An all-Ukrainian census has been postponed, yet again,until 2013, according to Serhiy Tihipko, Vice Premier for Social Policy. Meanwhile, Ukraine is no longer the fifth most populated country in Europe, provided that Russia and Turkey are not taken into account, having been overtaken by Spain.
Based on official statistics, the Ukrainian population has shrunk by 6.2mn people from 51.8 to 45.6mn since 1990. By contrast, the Spanish population has grown by 8.5mn from 38.8 to 47.3mn people over the same period.
A HEAVY LEGACY
The demographic crisis, especially palpable right after Ukraine gained independence in 1991, was a well expected result of the adverse trends evolvingin the country’s soviet past.These included the continuously declining birth rates and life expectancy coupled with the aggravating ageing of the nation.
Before the Communists launched their socio-economic experiments, Ukraine had the fastest population growth rates in Europe, backed by high birth rates. The demographic situation changed dramatically in the second quarter of the 20th century. Forced industrialization required the most out of the workforce, leaving no energy for reproduction and this was coupled with a targeted attack on the country’s rural gene pool during the 1932-1933 Famine, which prevented it from offsetting the demographic damage of industrialization. Further aggravated by population loss during WWII, the gender and age balance, as well as the motivation of the nation, was tilted strongly. Liberated from the “second wave of slavery,” i.e. the ban on leaving villages without proper consent from local authorities during the forced collectivization of the early 1930s, the rural population fled in massive numbers to industrial centers, which were no places for starting a family, let alone preserving high birth rates.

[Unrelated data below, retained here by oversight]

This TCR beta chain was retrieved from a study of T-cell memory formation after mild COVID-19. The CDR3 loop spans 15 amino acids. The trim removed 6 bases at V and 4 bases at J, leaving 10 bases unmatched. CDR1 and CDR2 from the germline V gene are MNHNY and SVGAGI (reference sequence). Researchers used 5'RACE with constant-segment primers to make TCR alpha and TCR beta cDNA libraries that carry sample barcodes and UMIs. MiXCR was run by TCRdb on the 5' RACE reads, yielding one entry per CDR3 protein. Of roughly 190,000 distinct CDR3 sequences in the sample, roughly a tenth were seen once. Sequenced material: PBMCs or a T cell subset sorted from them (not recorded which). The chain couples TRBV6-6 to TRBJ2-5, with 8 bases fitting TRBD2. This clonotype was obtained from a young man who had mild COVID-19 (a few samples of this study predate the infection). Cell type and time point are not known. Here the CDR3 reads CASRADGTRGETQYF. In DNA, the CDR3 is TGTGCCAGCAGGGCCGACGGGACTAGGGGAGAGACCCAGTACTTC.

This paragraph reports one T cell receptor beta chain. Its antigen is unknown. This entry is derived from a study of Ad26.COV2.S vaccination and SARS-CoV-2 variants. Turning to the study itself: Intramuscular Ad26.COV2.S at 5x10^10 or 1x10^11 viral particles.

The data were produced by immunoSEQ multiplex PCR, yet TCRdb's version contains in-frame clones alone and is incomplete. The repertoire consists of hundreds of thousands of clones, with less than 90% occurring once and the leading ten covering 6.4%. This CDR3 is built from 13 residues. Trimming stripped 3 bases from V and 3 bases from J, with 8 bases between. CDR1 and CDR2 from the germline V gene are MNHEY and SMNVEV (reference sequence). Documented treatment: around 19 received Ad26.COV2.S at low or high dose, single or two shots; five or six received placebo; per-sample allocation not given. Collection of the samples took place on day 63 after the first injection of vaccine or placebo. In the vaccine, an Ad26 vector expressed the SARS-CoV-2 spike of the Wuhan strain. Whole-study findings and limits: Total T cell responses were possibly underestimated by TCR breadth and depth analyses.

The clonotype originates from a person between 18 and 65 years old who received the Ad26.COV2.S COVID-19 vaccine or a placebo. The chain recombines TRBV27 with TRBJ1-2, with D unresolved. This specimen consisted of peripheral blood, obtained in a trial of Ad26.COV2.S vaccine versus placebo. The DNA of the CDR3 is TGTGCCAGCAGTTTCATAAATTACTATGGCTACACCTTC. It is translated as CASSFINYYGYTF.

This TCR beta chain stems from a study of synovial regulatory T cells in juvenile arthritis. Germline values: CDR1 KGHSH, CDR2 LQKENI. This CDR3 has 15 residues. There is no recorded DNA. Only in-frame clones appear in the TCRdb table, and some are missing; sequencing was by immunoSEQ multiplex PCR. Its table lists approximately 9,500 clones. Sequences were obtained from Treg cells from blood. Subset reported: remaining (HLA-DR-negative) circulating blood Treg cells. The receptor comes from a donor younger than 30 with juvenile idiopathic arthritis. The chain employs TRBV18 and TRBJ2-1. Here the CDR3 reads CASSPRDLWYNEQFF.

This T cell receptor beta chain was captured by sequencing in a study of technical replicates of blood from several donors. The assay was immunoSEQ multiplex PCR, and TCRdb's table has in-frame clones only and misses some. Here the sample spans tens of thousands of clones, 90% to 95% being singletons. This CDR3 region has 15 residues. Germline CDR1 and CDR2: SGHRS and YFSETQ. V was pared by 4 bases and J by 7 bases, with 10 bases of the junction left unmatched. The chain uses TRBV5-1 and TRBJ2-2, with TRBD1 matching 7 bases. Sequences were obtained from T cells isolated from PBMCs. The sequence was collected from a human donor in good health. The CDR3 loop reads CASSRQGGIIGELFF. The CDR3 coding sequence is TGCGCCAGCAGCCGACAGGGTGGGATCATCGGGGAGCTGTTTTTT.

In 1958–1959, the total fertility rate per woman at childbearing age in the Ukrainian SSR was 2.3, the third lowest in the Soviet Union, outnumbered only by Latvia with 1.94 and Estonia 1.95. In the 1970s, it fell below the replacement rate to 2.05 and down again to 1.84 by 1990. As a result, the birth rate shrank from 2.05% to 1.27% between 1960 and 1990. Compared to 871,000 babies born in 1960, 1990 saw only 657,000 newly-born Ukrainians.
It is a fact that the birth rate has shrunk in most developed countries. However, other factors which cause demographic crisis, such as the rising death rate and shortening life expectancy, aggravated Ukraine’s demographic troubles and it was the same for the rest of the USSR in the era of “developed socialism.” Unlike 1860-1960 when the death rate was pushed down from 3.3% to 0.69% thanks to progress in medicine, it almost doubled over 1960-1990, going from 0.69% to 1.21%. Average life expectancy in Ukraine decreased from 67.4 to 65.7 years.
This combination of the shrinking birth rate and life expectancy and growing death rate has multiplied the effect. As a result, the natural population growth rate plummeted fourfold over 1960-1990, down to 0.35% from 1.36%. The next decade further aggravated the trend pushing the population growth rate down sevenfold from 0.35% in 1980 to the barely noticeable 0.05% in 1990.
As was expected, the trend peaked in the early 1990s decreasing the population growth rate from -0.08% in 1991 to -0.76% in 2000-2002.
Despite the declared focus on demographic problems that are listed as one of the top priorities in the National Security Concept, the leaders of independent Ukraine have failed to take any effective steps to improve the situation. The lengthy economic crisis of the 90s resulted in the critical decline of the birth rate as every 10 women would give birth to only 11 babies, instead of 22-24 which is the replacement rate. The number of families with one child or no children rose dramatically. Infectious and parasite diseases, tuberculosis and other unnatural causes of death added to the soviet-inherited factors that spurred death rates. The accelerating decline in health amongst children and teenagers, which has resulted in just one healthy child or teenager per every four or five, poses the biggest threat to the nation’s gene pool.